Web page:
A new report by the police analyses the factors underlying violent crime committed by underage juveniles
The results of a recent study by the police show that the number of violent crime incidents in which the suspect is under 15 years old has grown significantly in recent years.
According to the report, violent crimes committed by juveniles have increased both in urban, densely populated and rural municipalities. The growth has been less marked in the Helsinki metropolitan area. The level of crime has increased both among juveniles of foreign and Finnish background. In terms of numbers, growth has been most significant in suspected basic assault forms. In percentage terms, aggravated robberies, homicides and attempted homicides have increased most.
The study is based mainly on statistics of crimes reported to the police, and crime report data, in addition to which police departments have been asked to provide information on the theme.
“ In addition to actual growth in crime numbers, the growth in crimes recorded by the police may be influenced by changes in control by the authorities, recording procedures and readiness to report. According to police estimates, a part of the growth in the number of crime reports can be explained by the fact that incidents are more readily reported to the police,” says Petri Danielsson, Researcher at the National Bureau of Investigation.
The district of Oulu Police Department is one of the districts in which violent crimes committed by juveniles under 18 years of age have increased in rural municipalities since 2017. Detective Senior Sergeant, head investigator Irmeli Korhonen confirms Danielsson’s opinion that the growth in the number of crime reports can be partly explained by the fact that incidents are more readily reported to the police.
In 2015, the legislation changed so that certain public authorities must always report to the police cases of basic assault or all more serious acts of violence targeted at a minor.
“ For example, school personnel do not estimate for example if an assault is a basic or aggravated one, but report all types of assault to the police. Reports are also filed by the guardians of schoolchildren, for example concerning assaults during breaks at school, or on the way to and from school,” says Korhonen.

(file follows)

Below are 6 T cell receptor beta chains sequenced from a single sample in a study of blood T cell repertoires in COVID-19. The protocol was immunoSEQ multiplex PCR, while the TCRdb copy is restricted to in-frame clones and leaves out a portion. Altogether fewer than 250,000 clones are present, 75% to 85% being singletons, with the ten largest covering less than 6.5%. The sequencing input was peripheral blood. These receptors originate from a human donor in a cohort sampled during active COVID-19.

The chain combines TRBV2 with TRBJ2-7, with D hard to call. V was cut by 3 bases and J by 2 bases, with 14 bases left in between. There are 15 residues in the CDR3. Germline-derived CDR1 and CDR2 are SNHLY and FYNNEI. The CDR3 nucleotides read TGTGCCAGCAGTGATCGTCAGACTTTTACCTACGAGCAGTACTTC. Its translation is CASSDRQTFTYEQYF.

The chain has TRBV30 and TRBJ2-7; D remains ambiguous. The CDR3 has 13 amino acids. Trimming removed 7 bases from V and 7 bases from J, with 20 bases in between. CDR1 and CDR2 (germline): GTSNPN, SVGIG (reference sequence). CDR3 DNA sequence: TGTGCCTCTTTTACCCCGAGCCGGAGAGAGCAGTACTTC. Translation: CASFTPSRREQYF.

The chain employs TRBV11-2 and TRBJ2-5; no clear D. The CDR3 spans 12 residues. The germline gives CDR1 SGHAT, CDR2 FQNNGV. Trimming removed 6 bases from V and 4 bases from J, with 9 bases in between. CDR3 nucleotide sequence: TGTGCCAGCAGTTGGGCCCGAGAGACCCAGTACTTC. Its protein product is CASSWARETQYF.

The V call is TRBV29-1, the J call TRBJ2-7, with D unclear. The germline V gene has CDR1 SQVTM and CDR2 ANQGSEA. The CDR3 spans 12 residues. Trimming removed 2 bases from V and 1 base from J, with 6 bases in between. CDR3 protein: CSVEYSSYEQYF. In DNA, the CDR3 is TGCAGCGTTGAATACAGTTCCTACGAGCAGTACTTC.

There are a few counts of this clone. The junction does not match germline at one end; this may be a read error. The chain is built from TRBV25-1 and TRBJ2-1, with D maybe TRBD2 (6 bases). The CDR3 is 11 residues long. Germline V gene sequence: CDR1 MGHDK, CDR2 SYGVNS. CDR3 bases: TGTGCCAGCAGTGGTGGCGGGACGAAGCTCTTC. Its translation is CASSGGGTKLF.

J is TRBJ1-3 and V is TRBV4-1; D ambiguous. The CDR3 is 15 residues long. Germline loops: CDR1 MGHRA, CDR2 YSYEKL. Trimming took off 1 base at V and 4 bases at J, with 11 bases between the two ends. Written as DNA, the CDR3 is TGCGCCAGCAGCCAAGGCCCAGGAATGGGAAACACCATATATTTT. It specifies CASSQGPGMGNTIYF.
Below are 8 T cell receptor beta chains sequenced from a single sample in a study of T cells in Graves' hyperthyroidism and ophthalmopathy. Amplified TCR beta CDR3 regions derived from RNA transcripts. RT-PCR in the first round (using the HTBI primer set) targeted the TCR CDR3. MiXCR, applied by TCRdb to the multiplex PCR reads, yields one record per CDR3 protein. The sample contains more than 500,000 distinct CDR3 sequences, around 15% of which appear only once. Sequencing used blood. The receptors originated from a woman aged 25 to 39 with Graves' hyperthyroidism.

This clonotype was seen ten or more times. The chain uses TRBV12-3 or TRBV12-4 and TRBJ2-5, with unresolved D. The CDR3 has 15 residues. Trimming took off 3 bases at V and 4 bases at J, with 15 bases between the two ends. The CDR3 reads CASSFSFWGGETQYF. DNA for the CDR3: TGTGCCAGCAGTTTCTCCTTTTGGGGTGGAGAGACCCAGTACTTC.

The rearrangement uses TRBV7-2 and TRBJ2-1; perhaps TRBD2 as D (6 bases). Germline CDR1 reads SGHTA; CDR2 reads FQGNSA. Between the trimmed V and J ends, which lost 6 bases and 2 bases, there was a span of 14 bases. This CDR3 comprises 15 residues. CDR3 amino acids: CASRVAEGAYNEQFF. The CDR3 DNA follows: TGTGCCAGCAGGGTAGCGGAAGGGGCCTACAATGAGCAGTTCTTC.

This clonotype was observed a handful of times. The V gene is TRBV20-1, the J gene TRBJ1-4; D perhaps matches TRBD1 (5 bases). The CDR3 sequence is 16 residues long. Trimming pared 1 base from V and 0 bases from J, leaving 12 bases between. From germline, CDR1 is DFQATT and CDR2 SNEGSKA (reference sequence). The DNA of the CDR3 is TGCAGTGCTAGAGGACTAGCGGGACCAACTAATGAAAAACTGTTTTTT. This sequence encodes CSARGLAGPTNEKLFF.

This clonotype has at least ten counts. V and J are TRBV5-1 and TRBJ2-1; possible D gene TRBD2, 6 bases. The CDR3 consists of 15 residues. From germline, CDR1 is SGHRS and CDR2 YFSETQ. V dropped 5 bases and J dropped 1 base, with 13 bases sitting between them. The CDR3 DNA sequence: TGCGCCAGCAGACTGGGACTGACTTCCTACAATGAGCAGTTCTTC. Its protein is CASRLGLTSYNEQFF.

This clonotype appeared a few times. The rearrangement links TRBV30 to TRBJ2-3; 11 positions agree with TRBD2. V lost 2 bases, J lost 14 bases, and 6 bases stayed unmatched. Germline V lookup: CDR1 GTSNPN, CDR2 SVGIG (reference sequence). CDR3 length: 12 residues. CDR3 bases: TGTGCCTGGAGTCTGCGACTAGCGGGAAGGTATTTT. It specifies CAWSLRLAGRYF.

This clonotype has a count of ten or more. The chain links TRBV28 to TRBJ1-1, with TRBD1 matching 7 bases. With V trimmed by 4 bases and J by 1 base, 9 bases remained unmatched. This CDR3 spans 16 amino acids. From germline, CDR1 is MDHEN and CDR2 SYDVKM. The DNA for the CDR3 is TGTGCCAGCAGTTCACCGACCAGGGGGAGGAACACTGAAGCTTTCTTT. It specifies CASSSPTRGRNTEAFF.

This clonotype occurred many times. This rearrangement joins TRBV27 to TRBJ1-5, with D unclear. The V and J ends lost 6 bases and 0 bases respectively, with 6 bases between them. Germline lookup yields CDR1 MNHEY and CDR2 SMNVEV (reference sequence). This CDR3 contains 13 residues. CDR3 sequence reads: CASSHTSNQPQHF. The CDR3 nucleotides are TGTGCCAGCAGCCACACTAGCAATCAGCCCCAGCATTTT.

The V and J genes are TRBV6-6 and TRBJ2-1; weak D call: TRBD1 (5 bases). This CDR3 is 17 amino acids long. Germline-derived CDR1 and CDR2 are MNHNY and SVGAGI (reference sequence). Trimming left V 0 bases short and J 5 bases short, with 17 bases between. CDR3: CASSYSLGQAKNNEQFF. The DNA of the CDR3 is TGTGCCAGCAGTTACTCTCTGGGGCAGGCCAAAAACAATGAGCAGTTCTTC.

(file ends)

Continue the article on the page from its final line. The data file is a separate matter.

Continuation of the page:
Reports on school violence are mainly filed in comprehensive schools rather than in upper secondary level educational institutions. In other respects, too, juveniles under 15 years of age appear more frequently in statistics on violent crime than 15–17-year-olds, Korhonen says. She estimates that young people become wiser with age and learn to better understand the consequences of their actions.
Violence occurs in institutions and schools
In addition to the crime rate, the report contains observations about the special characteristics of violent crimes committed by juveniles. In recent years, sharp-edged weapons are more often involved in the crimes, and the acts are also photographed, recorded on video and posted on social media to an increasing extent.
Crimes committed by underage juveniles are mainly targeted at other underage persons and often take place in the school setting. In recent years, however, the share of victims over the age of 20 has increased.
“More detailed analysis of violent crimes committed by underage juveniless, targeted at victims over the age of 20, has indicated that crime on the premises of schools, child welfare institutions and other institutions can be identified in the background of the growth seen in recent years. The reports filed reveal that the personnel of these institutions have been subjected to the violent crimes,” says Petri Danielsson.
This is also seen in rural municipalities in the district of Oulu Police Department.
“ For example, several child welfare units in the Oulu region are situated in these areas. For example, there are several placement units in Muhos, and one large unit in Liminka also houses special care departments,” Korhonen says.
Children’s movement may not be restricted in the units without specific grounds, because the children must be able to live their everyday life in a home-like environment. Sometimes, the juveniles abscond and may commit several crimes within a short period of time. Regardless of aggravated offences, the young person will not necessarily be imprisoned, because this person is already a customer of one public authority, child welfare.
Some juveniles placed in child welfare institutions behave violently towards their instructors. The instructors know the law and file a report to the police if they are subjected to violence. In addition to peers and instructors in child welfare institutions, teachers at schools may fall victim to violence committed by young people.
“ Violence experienced by instructors and teachers may be an indication of the young person no longer having respect for authority,” Korhonen says.